– Moving – Every single time I move our BGE XL, I  worry that I might break something.  This may not be as pronounced with smaller BGE’s or for those people who are not moving their BGE frequently.  I worry its going to tip or the nest is going to fall apart.  Sadly for BGE XL it would be so easy to fix this with a much better designed nest.  In fact the more I think about it, 90% of my personal complaints about the BGE XL center around that terrible contraption they pass off as a nest.  If you pay $1200+ for something that is fragile it should come with something that ensures it’s safety, something that adds a sense of sturdiness and stability, something that…well isn’t poorly made to be frank.  The Grilla is solid, easy to move and never gives you slightest pang of worry when moving it.  This honestly is something I probably would never have noticed had I not owned a BGE XL. Winner:  Grilla (by a mile)

– Accessorizing – Some people are all about the accessories that are available with a particular unit.  In this area I have to give the nod to the BGE XL.  There are accessories galore, most of which are over-priced, but they all seem to be of fairly good quality.  The Grilla is so new that there isn’t much in the way of accessories.  I think there will be in time, but I can only comment on what is available at the moment.  Winner:  BGE XL

– Roughing It – One of the negatives of all pellet pits is that they require electricity.  So the ability to take them tailgating or off to a hunting camp where electricity may not be available is a limiting factor.  Of course, some inventive pellet-heads have used batteries and generators but it’s not what the average guy would bother to do.  That said, the BGE XL does not require electricity, so it gets the nod here even though I think it is very fragile and hauling it to a deer camp would give me pause.  Winner:  BGE XL (by the slightest of margins)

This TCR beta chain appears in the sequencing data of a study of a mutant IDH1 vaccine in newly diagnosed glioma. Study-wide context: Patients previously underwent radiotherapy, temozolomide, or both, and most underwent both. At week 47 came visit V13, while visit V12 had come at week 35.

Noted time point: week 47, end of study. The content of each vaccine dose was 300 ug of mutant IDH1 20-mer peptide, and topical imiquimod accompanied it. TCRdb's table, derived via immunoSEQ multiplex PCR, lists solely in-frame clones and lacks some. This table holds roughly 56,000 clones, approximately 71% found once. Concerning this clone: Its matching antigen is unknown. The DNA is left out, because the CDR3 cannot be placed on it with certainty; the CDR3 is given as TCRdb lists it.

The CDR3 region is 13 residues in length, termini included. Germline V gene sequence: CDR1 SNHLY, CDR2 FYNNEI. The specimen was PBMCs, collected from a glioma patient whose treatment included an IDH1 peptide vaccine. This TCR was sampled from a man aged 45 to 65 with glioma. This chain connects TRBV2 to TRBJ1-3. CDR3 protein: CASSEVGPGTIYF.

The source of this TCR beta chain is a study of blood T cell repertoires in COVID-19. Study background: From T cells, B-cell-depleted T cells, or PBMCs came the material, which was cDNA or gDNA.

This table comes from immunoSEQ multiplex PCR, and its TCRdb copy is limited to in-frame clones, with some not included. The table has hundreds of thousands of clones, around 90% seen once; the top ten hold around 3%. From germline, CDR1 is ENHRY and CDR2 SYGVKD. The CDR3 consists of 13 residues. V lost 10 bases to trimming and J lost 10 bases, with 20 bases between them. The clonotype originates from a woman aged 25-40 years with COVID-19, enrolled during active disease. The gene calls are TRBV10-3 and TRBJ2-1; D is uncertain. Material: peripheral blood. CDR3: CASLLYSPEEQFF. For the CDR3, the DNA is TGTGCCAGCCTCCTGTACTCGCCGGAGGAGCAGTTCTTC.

– Price – I know the pricing on the BGE XL’s vary and some folks have gotten some great deals.  I will have to go only with what we paid for our BGE XL versus the shipped MSRP of the Grilla for comparison.  Our BGE XL, with Nest, Plate Setter, Mates, taxes, etc out the door was just over $1200.  The Grilla delivered to your door is $1495 (pricing based on information from Grilla and subject to change).  

First off the Eggheads will say “but you don’t have to buy the plate setter or the mates.” My reply would be “Yes, you really do”.  For low and slow cooking the plate setter isn’t an option, it’s a requirement.  The mates (shelves) are optional to some, but not to me.  Furthermore, many BGE owners would consider the purchase of a pit temperature control device such as a BBQ Guru’s Party Q a near requirement.  This unit is the entry level of the BBQ Guru devices and rings in at $130.  So by the time you factor all of that in we are talking very similar money.  

The next argument from Eggheads will be that “I only paid $1000 for the same set up you have”.  To that all I can say is:  “Great!  We worked a deal on ours but didn’t manage as good a deal as you did.”  All things considered such as options, assembly, etc I am honestly going to call this one a draw.  I know the BGE XL is technically cheaper, but I think you have to factor in the assembly time and accessories into the overall cost for this to be a like comparison.  Winner:  Draw     

– Community – For many having a lively community of users and experts to ask questions of and interact with is the single most important factor.  There are literally hundreds of sites dedicate to the BGE and kamado style cookers.  There are nearly an equal number of sites dedicated to pellet cooking.  No, the sites aren’t specifically for the Grilla, but you can bet there are plenty of pellet-heads out there to learn from.  All things considered I would say this is pretty even, but since the Eggheads have been around longer I can only assume they have had more time to amass a great amount of knowledge and recipes pertinent to their specific cooking platform.  Winner:  BGE XL (by a very slight margin)